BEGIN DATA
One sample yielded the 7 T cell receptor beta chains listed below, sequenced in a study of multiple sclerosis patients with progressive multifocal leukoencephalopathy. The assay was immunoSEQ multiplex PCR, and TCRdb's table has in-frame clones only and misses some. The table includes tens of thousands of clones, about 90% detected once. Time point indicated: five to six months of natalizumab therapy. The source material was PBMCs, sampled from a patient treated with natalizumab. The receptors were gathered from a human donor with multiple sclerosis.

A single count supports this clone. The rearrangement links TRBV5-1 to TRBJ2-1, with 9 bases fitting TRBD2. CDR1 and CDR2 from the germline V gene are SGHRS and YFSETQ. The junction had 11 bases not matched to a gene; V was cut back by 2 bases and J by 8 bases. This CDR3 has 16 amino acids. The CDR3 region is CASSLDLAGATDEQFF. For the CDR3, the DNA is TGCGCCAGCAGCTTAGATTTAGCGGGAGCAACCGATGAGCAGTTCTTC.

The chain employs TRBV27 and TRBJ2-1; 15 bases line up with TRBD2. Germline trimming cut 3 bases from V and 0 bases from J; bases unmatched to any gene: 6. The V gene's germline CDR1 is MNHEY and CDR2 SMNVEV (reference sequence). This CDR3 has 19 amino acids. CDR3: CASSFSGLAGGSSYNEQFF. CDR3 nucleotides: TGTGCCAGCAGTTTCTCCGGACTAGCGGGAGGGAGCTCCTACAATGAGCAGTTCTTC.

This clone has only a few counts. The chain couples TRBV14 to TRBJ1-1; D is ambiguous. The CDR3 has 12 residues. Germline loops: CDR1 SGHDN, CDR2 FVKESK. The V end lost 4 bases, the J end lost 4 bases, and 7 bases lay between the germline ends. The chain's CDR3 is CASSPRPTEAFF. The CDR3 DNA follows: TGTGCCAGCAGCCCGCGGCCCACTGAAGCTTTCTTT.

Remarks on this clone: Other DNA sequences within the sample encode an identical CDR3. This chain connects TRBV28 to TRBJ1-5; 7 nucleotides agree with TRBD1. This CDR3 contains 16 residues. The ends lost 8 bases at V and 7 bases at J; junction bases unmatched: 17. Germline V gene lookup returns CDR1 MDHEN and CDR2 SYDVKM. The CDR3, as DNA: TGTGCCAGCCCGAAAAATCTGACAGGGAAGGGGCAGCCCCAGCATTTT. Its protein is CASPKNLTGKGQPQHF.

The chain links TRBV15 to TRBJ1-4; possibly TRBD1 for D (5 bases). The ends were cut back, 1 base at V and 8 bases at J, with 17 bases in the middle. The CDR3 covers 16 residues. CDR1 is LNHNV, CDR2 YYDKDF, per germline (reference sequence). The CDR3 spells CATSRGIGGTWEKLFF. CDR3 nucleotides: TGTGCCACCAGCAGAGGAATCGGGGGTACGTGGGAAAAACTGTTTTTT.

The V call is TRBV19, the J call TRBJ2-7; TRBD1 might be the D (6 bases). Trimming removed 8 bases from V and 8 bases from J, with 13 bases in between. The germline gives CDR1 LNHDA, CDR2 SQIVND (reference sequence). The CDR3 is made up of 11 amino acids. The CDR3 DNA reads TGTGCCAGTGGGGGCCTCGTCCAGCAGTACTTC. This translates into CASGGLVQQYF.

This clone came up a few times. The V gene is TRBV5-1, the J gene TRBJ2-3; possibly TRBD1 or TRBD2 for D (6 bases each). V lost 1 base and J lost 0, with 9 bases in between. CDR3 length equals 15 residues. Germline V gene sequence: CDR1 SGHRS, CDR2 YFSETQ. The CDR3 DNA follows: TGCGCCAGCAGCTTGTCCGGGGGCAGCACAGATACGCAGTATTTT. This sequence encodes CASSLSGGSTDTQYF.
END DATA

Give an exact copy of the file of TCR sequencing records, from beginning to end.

One sample yielded the 7 T cell receptor beta chains listed below, sequenced in a study of multiple sclerosis patients with progressive multifocal leukoencephalopathy. The assay was immunoSEQ multiplex PCR, and TCRdb's table has in-frame clones only and misses some. The table includes tens of thousands of clones, about 90% detected once. Time point indicated: five to six months of natalizumab therapy. The source material was PBMCs, sampled from a patient treated with natalizumab. The receptors were gathered from a human donor with multiple sclerosis.

A single count supports this clone. The rearrangement links TRBV5-1 to TRBJ2-1, with 9 bases fitting TRBD2. CDR1 and CDR2 from the germline V gene are SGHRS and YFSETQ. The junction had 11 bases not matched to a gene; V was cut back by 2 bases and J by 8 bases. This CDR3 has 16 amino acids. The CDR3 region is CASSLDLAGATDEQFF. For the CDR3, the DNA is TGCGCCAGCAGCTTAGATTTAGCGGGAGCAACCGATGAGCAGTTCTTC.

The chain employs TRBV27 and TRBJ2-1; 15 bases line up with TRBD2. Germline trimming cut 3 bases from V and 0 bases from J; bases unmatched to any gene: 6. The V gene's germline CDR1 is MNHEY and CDR2 SMNVEV (reference sequence). This CDR3 has 19 amino acids. CDR3: CASSFSGLAGGSSYNEQFF. CDR3 nucleotides: TGTGCCAGCAGTTTCTCCGGACTAGCGGGAGGGAGCTCCTACAATGAGCAGTTCTTC.

This clone has only a few counts. The chain couples TRBV14 to TRBJ1-1; D is ambiguous. The CDR3 has 12 residues. Germline loops: CDR1 SGHDN, CDR2 FVKESK. The V end lost 4 bases, the J end lost 4 bases, and 7 bases lay between the germline ends. The chain's CDR3 is CASSPRPTEAFF. The CDR3 DNA follows: TGTGCCAGCAGCCCGCGGCCCACTGAAGCTTTCTTT.

Remarks on this clone: Other DNA sequences within the sample encode an identical CDR3. This chain connects TRBV28 to TRBJ1-5; 7 nucleotides agree with TRBD1. This CDR3 contains 16 residues. The ends lost 8 bases at V and 7 bases at J; junction bases unmatched: 17. Germline V gene lookup returns CDR1 MDHEN and CDR2 SYDVKM. The CDR3, as DNA: TGTGCCAGCCCGAAAAATCTGACAGGGAAGGGGCAGCCCCAGCATTTT. Its protein is CASPKNLTGKGQPQHF.

The chain links TRBV15 to TRBJ1-4; possibly TRBD1 for D (5 bases). The ends were cut back, 1 base at V and 8 bases at J, with 17 bases in the middle. The CDR3 covers 16 residues. CDR1 is LNHNV, CDR2 YYDKDF, per germline (reference sequence). The CDR3 spells CATSRGIGGTWEKLFF. CDR3 nucleotides: TGTGCCACCAGCAGAGGAATCGGGGGTACGTGGGAAAAACTGTTTTTT.

The V call is TRBV19, the J call TRBJ2-7; TRBD1 might be the D (6 bases). Trimming removed 8 bases from V and 8 bases from J, with 13 bases in between. The germline gives CDR1 LNHDA, CDR2 SQIVND (reference sequence). The CDR3 is made up of 11 amino acids. The CDR3 DNA reads TGTGCCAGTGGGGGCCTCGTCCAGCAGTACTTC. This translates into CASGGLVQQYF.

This clone came up a few times. The V gene is TRBV5-1, the J gene TRBJ2-3; possibly TRBD1 or TRBD2 for D (6 bases each). V lost 1 base and J lost 0, with 9 bases in between. CDR3 length equals 15 residues. Germline V gene sequence: CDR1 SGHRS, CDR2 YFSETQ. The CDR3 DNA follows: TGCGCCAGCAGCTTGTCCGGGGGCAGCACAGATACGCAGTATTTT. This sequence encodes CASSLSGGSTDTQYF.